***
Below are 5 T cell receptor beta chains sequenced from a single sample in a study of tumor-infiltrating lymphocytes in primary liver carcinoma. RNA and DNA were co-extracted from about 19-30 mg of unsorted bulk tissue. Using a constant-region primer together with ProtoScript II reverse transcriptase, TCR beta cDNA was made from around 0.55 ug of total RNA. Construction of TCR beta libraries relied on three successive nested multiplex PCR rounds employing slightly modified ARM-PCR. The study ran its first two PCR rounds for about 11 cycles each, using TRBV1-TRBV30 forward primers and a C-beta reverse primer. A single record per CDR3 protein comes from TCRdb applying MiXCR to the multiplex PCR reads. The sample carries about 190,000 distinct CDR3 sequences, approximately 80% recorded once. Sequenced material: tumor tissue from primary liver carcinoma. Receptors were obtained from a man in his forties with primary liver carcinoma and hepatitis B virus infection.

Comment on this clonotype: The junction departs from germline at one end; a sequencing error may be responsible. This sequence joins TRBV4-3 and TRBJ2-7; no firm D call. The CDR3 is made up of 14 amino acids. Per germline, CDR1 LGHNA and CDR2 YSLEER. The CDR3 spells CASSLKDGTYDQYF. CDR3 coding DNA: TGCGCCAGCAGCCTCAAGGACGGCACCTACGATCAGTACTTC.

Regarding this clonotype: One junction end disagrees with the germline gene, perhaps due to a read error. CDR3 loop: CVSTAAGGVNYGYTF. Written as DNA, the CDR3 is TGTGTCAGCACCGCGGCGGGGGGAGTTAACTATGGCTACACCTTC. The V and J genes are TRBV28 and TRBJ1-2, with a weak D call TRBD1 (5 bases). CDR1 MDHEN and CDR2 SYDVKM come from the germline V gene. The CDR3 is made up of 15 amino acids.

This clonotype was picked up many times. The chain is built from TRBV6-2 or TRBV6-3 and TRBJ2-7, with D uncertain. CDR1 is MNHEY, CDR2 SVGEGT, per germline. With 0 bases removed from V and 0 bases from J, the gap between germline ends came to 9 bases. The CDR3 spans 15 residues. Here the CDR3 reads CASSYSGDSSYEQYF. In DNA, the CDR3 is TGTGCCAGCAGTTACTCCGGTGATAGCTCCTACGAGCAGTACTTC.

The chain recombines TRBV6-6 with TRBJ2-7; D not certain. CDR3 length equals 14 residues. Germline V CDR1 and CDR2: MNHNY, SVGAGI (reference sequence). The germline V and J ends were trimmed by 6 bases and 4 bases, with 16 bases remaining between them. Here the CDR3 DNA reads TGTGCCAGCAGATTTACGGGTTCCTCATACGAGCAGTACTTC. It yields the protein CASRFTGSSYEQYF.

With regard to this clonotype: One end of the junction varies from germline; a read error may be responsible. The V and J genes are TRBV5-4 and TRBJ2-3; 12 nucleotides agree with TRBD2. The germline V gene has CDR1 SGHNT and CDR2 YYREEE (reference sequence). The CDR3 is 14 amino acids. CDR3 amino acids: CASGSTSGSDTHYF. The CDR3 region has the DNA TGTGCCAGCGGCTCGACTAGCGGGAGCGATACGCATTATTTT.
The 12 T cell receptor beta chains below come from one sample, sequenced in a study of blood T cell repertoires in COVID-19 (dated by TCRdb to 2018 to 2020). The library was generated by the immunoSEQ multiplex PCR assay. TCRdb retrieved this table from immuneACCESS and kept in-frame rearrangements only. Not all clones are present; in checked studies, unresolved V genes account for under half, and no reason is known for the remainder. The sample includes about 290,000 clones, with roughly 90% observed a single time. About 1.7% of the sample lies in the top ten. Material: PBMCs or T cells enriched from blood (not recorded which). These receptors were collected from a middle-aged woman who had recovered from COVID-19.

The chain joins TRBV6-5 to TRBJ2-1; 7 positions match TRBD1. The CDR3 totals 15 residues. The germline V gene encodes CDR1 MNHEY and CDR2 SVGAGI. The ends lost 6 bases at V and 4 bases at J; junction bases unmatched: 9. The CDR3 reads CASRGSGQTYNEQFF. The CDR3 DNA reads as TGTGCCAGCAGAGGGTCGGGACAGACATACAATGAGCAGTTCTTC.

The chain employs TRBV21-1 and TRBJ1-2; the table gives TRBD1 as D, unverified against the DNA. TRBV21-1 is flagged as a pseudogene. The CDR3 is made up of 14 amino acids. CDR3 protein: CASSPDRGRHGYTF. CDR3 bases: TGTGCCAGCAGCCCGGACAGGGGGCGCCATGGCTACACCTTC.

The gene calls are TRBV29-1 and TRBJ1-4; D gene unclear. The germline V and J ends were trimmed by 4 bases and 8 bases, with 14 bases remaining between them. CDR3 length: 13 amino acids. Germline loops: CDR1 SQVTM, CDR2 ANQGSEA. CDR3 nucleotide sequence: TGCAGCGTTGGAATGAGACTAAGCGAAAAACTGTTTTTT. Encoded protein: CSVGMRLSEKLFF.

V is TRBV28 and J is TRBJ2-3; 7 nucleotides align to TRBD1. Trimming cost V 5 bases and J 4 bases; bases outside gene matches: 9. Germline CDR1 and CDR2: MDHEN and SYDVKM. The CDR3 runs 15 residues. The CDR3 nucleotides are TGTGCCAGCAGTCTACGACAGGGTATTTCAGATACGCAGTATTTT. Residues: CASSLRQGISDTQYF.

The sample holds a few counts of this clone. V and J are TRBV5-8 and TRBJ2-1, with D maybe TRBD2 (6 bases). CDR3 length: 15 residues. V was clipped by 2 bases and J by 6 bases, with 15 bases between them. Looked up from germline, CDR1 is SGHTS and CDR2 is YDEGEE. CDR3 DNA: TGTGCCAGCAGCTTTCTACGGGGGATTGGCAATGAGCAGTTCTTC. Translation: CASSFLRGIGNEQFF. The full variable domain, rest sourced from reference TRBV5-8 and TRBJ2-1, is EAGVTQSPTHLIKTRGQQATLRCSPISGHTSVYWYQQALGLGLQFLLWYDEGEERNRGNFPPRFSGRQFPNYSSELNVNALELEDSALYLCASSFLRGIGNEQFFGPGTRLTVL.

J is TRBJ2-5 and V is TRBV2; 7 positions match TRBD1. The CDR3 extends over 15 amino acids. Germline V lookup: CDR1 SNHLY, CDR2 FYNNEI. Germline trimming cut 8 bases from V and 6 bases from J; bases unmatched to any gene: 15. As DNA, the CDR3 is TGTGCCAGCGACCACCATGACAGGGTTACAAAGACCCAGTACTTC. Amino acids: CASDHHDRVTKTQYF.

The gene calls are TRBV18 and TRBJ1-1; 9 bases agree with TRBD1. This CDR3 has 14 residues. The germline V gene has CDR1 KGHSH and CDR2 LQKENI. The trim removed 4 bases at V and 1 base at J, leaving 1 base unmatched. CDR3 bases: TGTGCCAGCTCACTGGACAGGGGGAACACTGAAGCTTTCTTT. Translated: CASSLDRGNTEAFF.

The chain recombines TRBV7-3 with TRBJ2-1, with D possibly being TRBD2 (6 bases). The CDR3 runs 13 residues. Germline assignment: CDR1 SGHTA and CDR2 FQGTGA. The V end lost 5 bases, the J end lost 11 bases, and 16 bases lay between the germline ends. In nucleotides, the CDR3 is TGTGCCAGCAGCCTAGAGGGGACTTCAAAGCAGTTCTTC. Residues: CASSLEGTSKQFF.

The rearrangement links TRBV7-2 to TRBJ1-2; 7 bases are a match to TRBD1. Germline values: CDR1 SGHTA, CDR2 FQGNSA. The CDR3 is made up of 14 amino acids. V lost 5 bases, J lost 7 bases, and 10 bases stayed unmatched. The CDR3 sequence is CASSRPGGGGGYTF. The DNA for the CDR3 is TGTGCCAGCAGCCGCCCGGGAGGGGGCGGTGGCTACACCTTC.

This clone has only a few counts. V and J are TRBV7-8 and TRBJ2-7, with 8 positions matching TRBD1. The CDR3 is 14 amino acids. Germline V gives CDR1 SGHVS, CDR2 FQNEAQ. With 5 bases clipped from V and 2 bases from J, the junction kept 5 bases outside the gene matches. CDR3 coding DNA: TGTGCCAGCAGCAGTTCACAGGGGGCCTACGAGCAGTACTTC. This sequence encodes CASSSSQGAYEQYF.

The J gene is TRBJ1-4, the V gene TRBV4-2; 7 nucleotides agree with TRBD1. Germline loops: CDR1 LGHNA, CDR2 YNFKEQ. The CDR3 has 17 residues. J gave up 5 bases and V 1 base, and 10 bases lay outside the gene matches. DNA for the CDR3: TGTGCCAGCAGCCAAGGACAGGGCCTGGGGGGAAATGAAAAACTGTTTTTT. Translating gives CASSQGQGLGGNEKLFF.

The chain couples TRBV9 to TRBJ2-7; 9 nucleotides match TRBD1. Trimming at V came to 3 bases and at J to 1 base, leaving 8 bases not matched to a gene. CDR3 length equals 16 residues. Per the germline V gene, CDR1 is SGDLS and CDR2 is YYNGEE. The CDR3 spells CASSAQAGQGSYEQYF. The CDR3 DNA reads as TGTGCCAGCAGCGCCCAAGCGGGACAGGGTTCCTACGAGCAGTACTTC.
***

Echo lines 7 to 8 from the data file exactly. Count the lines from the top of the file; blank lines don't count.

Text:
The 12 T cell receptor beta chains below come from one sample, sequenced in a study of blood T cell repertoires in COVID-19 (dated by TCRdb to 2018 to 2020). The library was generated by the immunoSEQ multiplex PCR assay. TCRdb retrieved this table from immuneACCESS and kept in-frame rearrangements only. Not all clones are present; in checked studies, unresolved V genes account for under half, and no reason is known for the remainder. The sample includes about 290,000 clones, with roughly 90% observed a single time. About 1.7% of the sample lies in the top ten. Material: PBMCs or T cells enriched from blood (not recorded which). These receptors were collected from a middle-aged woman who had recovered from COVID-19.

The chain joins TRBV6-5 to TRBJ2-1; 7 positions match TRBD1. The CDR3 totals 15 residues. The germline V gene encodes CDR1 MNHEY and CDR2 SVGAGI. The ends lost 6 bases at V and 4 bases at J; junction bases unmatched: 9. The CDR3 reads CASRGSGQTYNEQFF. The CDR3 DNA reads as TGTGCCAGCAGAGGGTCGGGACAGACATACAATGAGCAGTTCTTC.